After you have collected information, read it and make notes! To save time, many students recommend working directly on the computer with your collection of information. This means typing out your research notes to begin with instead of hand-writing them and typing them out later. Make sure to keep track of your reference information as well. Today, there are several websites that will create citations for you and save them in a works cited form for you to use in your bibliography later. Many of our students recommend EasyBib, CitationMachine, and BibMe. Remember to save your work often and make multiple copies! In the age of cloud storage, it's relatively easy to back up your work using free services like Google Drive, iCloud, and Dropbox.

When you're ready to write the paper itself, we recommend doing a "brain dump" before attempting to create the finished product. This strategy involves typing out your ideas as fast as you can with the intention of just getting everything out of your brain and onto a document where you can analyze and organize. Don't worry about format, grammar, or spelling at this point - it's only about getting down the ideas that you want to include in your paper. Later, you can create your paper's outline using the ideas in your brain dump, then go back to it and add structure, move things around, rephrase, and flesh out the ideas.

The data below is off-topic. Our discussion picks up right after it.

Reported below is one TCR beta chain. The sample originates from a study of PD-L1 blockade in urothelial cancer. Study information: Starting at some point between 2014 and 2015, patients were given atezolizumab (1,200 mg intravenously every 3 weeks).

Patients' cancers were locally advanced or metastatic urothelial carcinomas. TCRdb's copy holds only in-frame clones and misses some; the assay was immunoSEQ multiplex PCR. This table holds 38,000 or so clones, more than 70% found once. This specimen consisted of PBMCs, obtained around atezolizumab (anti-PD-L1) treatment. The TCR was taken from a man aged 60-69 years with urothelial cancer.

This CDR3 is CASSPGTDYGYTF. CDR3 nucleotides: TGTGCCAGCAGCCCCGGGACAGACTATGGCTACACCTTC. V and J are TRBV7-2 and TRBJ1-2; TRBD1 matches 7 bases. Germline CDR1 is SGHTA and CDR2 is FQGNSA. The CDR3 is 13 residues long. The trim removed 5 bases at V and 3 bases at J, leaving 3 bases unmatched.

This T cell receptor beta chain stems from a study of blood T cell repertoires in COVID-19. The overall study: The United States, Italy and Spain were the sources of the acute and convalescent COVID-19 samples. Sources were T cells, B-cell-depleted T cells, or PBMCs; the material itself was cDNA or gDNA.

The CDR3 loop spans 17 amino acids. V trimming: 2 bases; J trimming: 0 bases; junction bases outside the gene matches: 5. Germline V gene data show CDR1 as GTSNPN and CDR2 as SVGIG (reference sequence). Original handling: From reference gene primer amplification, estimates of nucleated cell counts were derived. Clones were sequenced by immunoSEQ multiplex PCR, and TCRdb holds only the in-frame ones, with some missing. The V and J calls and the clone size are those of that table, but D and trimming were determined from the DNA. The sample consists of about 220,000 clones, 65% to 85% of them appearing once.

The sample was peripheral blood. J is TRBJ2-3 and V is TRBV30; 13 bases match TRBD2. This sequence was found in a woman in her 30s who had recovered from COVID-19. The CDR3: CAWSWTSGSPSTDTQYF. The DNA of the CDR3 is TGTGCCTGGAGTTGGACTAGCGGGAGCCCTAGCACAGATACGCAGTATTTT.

If a paper assignment has you feeling overwhelmed, try doing your writing in stages, or "chunks." One of our graduates has referred to this method as "chunking it out." They would approach the assignment by writing out "chunks" (250 words is a nice approximation), then read over it once, make a few changes, save the work and do something else for a bit. This way, you'll eventually finish your paper after getting many bits and pieces completed without feeling like you need to cram it all into one writing session.